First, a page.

Demonstrators included the political director and business manager of Local 569 as well as the president and political director of the San Diego Building Trades.

San Diego activists are hot about Trump’s decision to appoint a top lobbyist from the anti-union Association of Building Contractors to a key role on his incoming Department of Labor team.

They’re also furious that former Heritage Foundation staffer James Sherk is now the White House Domestic Policy Council’s labor and employment adviser. Sherk has written a seemingly infinite number of articles attacking union workers. A sample: frequent pieces attacking minimum wage increases, an argument in favor of requiring unions to be re-certified every two to four years a la Scott Walker’s Wisconsin, and a report titled “Right to Work Increases Jobs and Choices.”

“The things we’ve been fighting hard for—more project labor agreements, more local-hire agreements, and better training and workplace safety—none of them are being supported by the Trump administration,” says Gretchen Newsom, political director of Local 569.

San Diego Labor Opposes Dakota Access Pipeline

By Jim Miller - OB Rag, December 12, 2016

The Dakota Access Pipeline (DAPL) and the heroic struggle against it have ignited a big battle inside of American labor. Earlier this fall an excellent article in Common Dreams outlined the split over DAPL at the national level with key trades unions and AFL-CIO leader Richard Trumka backing the pipeline and criticizing the protests while other large national unions were issuing statements supporting the Standing Rock resistance.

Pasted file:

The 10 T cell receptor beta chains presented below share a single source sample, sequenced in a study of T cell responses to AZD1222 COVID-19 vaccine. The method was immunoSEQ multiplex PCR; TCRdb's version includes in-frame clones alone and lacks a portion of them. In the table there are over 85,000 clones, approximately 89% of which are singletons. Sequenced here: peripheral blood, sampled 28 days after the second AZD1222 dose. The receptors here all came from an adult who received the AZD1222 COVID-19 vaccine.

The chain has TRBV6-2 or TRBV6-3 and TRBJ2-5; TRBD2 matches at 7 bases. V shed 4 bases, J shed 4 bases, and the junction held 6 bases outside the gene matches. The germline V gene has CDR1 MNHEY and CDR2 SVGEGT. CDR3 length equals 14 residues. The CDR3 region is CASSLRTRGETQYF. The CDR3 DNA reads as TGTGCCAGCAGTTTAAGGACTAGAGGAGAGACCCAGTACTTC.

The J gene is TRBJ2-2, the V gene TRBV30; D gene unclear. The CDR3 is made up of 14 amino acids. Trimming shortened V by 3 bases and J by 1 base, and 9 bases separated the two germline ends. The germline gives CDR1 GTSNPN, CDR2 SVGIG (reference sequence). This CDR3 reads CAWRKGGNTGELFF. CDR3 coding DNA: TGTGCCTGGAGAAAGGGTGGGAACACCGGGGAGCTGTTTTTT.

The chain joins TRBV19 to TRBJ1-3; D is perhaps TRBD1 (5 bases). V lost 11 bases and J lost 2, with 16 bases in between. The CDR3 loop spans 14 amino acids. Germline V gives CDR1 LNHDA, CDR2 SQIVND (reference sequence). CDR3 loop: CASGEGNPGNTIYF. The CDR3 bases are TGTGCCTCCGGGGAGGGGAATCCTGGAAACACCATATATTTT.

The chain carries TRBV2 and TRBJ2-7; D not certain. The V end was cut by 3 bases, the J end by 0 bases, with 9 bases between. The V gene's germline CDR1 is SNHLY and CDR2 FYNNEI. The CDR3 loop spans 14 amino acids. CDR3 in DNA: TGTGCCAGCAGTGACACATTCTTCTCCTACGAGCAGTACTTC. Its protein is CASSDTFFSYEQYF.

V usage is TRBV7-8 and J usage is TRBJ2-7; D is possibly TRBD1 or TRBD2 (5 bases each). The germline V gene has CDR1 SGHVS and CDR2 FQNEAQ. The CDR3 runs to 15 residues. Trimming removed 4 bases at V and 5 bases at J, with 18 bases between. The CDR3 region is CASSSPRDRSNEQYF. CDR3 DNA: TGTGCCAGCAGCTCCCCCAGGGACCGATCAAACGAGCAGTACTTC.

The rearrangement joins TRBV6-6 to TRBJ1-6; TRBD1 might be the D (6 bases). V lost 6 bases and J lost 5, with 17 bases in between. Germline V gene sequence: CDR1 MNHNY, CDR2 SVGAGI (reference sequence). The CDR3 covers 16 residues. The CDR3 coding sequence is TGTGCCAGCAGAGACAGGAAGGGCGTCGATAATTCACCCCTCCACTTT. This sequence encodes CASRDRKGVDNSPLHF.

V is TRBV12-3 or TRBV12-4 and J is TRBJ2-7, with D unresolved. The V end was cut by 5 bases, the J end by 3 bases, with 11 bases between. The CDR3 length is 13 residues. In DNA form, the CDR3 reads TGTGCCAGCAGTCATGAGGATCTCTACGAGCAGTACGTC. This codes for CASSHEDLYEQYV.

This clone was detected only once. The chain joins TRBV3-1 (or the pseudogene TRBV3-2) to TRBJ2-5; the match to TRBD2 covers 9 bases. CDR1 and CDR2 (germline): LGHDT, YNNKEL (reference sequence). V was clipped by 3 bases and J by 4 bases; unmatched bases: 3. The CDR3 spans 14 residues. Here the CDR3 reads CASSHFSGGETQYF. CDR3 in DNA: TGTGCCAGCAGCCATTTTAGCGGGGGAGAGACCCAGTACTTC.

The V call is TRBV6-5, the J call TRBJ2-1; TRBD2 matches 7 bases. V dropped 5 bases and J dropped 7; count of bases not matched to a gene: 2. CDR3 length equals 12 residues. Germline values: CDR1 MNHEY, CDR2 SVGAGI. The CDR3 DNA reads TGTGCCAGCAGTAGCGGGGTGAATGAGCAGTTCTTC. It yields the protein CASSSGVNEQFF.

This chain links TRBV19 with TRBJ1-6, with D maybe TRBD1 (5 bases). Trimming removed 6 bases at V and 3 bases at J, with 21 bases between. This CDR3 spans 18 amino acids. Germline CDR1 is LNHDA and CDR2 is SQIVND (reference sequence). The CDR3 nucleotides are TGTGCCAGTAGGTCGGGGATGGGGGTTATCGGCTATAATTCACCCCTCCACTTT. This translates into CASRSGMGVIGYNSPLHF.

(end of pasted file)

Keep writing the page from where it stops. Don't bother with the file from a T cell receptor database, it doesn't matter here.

Here in California and elsewhere, Trumka’s letter in support of the pipeline received strong condemnation.

For instance, a response to it that I penned as chair of the California Federation of Teachers Climate Justice Task Force challenges the AFL-CIO leader in the strongest possible terms:

“In sum, your statement is factually inaccurate, morally suspect, politically inept, and does not stand for the values that should guide a progressive union movement worth being a part of in an era of stark threats to the future of our children.”

I have yet to receive a response.

The Fine Print I:

Disclaimer: The views expressed on this site are not the official position of the IWW (or even the IWW’s EUC) unless otherwise indicated and do not necessarily represent the views of anyone but the author’s, nor should it be assumed that any of these authors automatically support the IWW or endorse any of its positions.

Further: the inclusion of a link on our site (other than the link to the main IWW site) does not imply endorsement by or an alliance with the IWW. These sites have been chosen by our members due to their perceived relevance to the IWW EUC and are included here for informational purposes only. If you have any suggestions or comments on any of the links included (or not included) above, please contact us.

The Fine Print II:

Fair Use Notice: The material on this site is provided for educational and informational purposes. It may contain copyrighted material the use of which has not always been specifically authorized by the copyright owner. It is being made available in an effort to advance the understanding of scientific, environmental, economic, social justice and human rights issues etc.

It is believed that this constitutes a 'fair use' of any such copyrighted material as provided for in section 107 of the US Copyright Law. In accordance with Title 17 U.S.C. Section 107, the material on this site is distributed without profit to those who have an interest in using the included information for research and educational purposes. If you wish to use copyrighted material from this site for purposes of your own that go beyond 'fair use', you must obtain permission from the copyright owner. The information on this site does not constitute legal or technical advice.